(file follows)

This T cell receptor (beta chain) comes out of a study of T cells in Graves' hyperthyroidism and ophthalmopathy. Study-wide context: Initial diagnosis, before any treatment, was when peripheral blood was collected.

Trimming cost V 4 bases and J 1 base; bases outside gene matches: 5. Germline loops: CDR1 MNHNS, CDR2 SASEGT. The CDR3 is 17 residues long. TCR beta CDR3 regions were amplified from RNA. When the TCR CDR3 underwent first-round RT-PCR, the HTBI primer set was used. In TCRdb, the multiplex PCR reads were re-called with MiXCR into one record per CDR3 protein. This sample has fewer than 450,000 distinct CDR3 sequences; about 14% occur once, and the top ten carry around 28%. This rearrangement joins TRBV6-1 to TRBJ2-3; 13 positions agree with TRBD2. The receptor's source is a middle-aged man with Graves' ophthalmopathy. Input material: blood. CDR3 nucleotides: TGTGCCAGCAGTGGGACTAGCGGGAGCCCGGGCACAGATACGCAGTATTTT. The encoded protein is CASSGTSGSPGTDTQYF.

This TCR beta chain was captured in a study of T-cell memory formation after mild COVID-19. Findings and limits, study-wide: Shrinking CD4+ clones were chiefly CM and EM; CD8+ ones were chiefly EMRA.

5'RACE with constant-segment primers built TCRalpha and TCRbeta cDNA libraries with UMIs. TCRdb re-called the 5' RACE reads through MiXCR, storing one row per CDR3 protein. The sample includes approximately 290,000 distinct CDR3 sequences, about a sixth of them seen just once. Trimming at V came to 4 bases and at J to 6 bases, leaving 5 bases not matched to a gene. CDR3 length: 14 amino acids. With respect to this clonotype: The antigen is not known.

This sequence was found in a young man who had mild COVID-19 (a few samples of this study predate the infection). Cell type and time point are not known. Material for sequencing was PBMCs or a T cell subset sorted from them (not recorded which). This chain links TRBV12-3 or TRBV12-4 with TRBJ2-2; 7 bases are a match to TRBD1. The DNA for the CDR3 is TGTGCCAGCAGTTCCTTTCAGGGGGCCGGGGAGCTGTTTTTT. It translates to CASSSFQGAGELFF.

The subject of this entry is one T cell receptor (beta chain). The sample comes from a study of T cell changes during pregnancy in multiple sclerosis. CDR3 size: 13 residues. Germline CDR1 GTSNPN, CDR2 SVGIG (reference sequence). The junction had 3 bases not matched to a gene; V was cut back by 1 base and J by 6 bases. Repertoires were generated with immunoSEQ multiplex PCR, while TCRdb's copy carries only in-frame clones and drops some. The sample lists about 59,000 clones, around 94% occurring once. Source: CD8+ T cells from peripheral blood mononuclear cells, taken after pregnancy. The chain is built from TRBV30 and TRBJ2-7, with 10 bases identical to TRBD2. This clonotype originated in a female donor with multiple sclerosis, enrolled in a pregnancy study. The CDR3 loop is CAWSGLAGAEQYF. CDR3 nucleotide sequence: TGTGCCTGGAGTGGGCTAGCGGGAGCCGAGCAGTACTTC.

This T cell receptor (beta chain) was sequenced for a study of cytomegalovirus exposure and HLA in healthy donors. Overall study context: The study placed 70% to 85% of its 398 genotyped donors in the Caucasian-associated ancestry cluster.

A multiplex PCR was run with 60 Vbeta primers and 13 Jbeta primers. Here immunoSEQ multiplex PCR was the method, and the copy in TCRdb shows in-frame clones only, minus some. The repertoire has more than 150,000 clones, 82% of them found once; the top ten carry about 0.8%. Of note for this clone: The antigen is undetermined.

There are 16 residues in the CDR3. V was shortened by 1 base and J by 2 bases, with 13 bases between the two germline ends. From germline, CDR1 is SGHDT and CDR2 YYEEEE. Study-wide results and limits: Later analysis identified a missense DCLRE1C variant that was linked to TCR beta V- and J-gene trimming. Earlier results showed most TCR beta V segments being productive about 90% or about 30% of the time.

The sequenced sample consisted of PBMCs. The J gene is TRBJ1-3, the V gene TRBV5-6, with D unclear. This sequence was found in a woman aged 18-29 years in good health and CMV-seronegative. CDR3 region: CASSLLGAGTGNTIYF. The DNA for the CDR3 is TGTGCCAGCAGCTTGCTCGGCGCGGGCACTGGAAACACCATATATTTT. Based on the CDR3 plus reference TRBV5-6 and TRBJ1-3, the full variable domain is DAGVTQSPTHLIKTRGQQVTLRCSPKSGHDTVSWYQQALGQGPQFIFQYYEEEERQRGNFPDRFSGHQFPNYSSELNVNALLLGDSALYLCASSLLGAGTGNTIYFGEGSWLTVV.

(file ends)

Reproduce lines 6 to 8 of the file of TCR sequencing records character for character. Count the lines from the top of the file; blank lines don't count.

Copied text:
The subject of this entry is one T cell receptor (beta chain). The sample comes from a study of T cell changes during pregnancy in multiple sclerosis. CDR3 size: 13 residues. Germline CDR1 GTSNPN, CDR2 SVGIG (reference sequence). The junction had 3 bases not matched to a gene; V was cut back by 1 base and J by 6 bases. Repertoires were generated with immunoSEQ multiplex PCR, while TCRdb's copy carries only in-frame clones and drops some. The sample lists about 59,000 clones, around 94% occurring once. Source: CD8+ T cells from peripheral blood mononuclear cells, taken after pregnancy. The chain is built from TRBV30 and TRBJ2-7, with 10 bases identical to TRBD2. This clonotype originated in a female donor with multiple sclerosis, enrolled in a pregnancy study. The CDR3 loop is CAWSGLAGAEQYF. CDR3 nucleotide sequence: TGTGCCTGGAGTGGGCTAGCGGGAGCCGAGCAGTACTTC.

This T cell receptor (beta chain) was sequenced for a study of cytomegalovirus exposure and HLA in healthy donors. Overall study context: The study placed 70% to 85% of its 398 genotyped donors in the Caucasian-associated ancestry cluster.

A multiplex PCR was run with 60 Vbeta primers and 13 Jbeta primers. Here immunoSEQ multiplex PCR was the method, and the copy in TCRdb shows in-frame clones only, minus some. The repertoire has more than 150,000 clones, 82% of them found once; the top ten carry about 0.8%. Of note for this clone: The antigen is undetermined.